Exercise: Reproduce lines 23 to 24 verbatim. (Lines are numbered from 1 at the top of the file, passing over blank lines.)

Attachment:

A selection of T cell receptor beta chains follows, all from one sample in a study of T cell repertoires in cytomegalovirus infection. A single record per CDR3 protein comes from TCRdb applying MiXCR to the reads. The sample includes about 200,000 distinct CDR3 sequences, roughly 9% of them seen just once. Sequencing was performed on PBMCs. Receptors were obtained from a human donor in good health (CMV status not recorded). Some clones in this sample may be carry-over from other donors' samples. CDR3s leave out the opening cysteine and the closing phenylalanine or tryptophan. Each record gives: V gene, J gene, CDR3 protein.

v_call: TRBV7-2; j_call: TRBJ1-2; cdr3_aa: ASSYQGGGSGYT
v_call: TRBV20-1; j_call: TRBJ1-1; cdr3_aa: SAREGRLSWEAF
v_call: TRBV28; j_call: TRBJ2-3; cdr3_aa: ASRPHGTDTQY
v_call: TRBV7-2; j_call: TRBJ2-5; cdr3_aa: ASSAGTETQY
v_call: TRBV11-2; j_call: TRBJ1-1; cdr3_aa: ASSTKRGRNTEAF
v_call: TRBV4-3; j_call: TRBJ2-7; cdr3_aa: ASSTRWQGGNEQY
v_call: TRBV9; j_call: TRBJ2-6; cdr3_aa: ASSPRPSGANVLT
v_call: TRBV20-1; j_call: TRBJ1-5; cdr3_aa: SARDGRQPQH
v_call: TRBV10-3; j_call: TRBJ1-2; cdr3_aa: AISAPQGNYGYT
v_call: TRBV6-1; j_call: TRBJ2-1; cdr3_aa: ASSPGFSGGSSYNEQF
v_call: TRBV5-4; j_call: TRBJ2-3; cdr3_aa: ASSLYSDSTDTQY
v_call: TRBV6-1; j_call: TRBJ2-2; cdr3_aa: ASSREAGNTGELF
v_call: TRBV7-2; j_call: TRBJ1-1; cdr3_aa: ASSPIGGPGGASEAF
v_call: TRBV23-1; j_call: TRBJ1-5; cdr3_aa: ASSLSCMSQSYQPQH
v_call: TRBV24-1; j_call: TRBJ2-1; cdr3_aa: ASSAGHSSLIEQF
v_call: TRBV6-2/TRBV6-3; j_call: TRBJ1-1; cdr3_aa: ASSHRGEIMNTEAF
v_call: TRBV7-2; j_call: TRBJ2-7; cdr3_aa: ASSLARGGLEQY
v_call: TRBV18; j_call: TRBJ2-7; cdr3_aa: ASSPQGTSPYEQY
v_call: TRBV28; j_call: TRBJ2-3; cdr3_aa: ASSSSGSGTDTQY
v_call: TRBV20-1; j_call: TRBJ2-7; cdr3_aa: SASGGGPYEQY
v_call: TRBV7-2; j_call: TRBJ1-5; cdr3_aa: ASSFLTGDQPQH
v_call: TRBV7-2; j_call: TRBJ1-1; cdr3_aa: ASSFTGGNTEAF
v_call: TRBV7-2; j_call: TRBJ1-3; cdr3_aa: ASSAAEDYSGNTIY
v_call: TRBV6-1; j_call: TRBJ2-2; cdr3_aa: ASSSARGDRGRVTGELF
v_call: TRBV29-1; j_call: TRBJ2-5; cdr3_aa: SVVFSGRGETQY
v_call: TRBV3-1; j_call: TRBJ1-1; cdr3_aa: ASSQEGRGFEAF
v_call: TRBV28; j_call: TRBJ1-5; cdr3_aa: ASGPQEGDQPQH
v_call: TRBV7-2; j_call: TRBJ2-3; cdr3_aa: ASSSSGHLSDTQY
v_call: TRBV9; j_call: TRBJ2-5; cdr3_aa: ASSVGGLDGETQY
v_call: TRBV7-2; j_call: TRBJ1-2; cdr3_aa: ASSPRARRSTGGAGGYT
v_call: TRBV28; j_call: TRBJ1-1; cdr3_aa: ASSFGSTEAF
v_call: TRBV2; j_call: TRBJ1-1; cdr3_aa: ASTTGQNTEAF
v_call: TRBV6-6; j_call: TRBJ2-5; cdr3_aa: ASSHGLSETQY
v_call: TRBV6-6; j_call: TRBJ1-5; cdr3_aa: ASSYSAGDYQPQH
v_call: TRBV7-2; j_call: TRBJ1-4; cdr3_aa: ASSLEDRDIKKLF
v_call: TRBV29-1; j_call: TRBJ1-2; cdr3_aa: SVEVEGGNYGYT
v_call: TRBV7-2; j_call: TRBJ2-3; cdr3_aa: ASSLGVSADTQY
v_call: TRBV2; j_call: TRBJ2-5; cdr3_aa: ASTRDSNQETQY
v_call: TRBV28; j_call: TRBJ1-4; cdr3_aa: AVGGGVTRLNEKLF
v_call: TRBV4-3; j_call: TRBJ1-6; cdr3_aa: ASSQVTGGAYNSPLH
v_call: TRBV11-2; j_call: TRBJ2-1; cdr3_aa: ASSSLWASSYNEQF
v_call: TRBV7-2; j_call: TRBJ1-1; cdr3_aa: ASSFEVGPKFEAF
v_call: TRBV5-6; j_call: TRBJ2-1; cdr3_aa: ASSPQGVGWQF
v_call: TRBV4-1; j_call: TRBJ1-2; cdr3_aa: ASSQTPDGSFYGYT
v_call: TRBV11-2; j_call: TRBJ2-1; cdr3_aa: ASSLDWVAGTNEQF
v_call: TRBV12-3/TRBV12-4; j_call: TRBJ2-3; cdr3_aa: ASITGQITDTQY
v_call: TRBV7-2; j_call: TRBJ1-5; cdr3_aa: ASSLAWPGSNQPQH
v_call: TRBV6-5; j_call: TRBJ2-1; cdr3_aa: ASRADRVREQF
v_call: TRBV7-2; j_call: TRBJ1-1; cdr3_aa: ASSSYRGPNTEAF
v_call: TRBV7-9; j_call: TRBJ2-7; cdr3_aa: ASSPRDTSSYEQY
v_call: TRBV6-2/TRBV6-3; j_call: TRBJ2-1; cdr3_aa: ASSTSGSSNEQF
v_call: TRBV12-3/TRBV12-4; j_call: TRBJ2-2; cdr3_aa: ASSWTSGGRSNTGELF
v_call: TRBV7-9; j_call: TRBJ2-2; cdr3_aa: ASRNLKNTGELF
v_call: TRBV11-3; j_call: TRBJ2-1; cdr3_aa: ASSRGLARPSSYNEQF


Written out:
v_call: TRBV7-2; j_call: TRBJ1-1; cdr3_aa: ASSFTGGNTEAF
v_call: TRBV7-2; j_call: TRBJ1-3; cdr3_aa: ASSAAEDYSGNTIY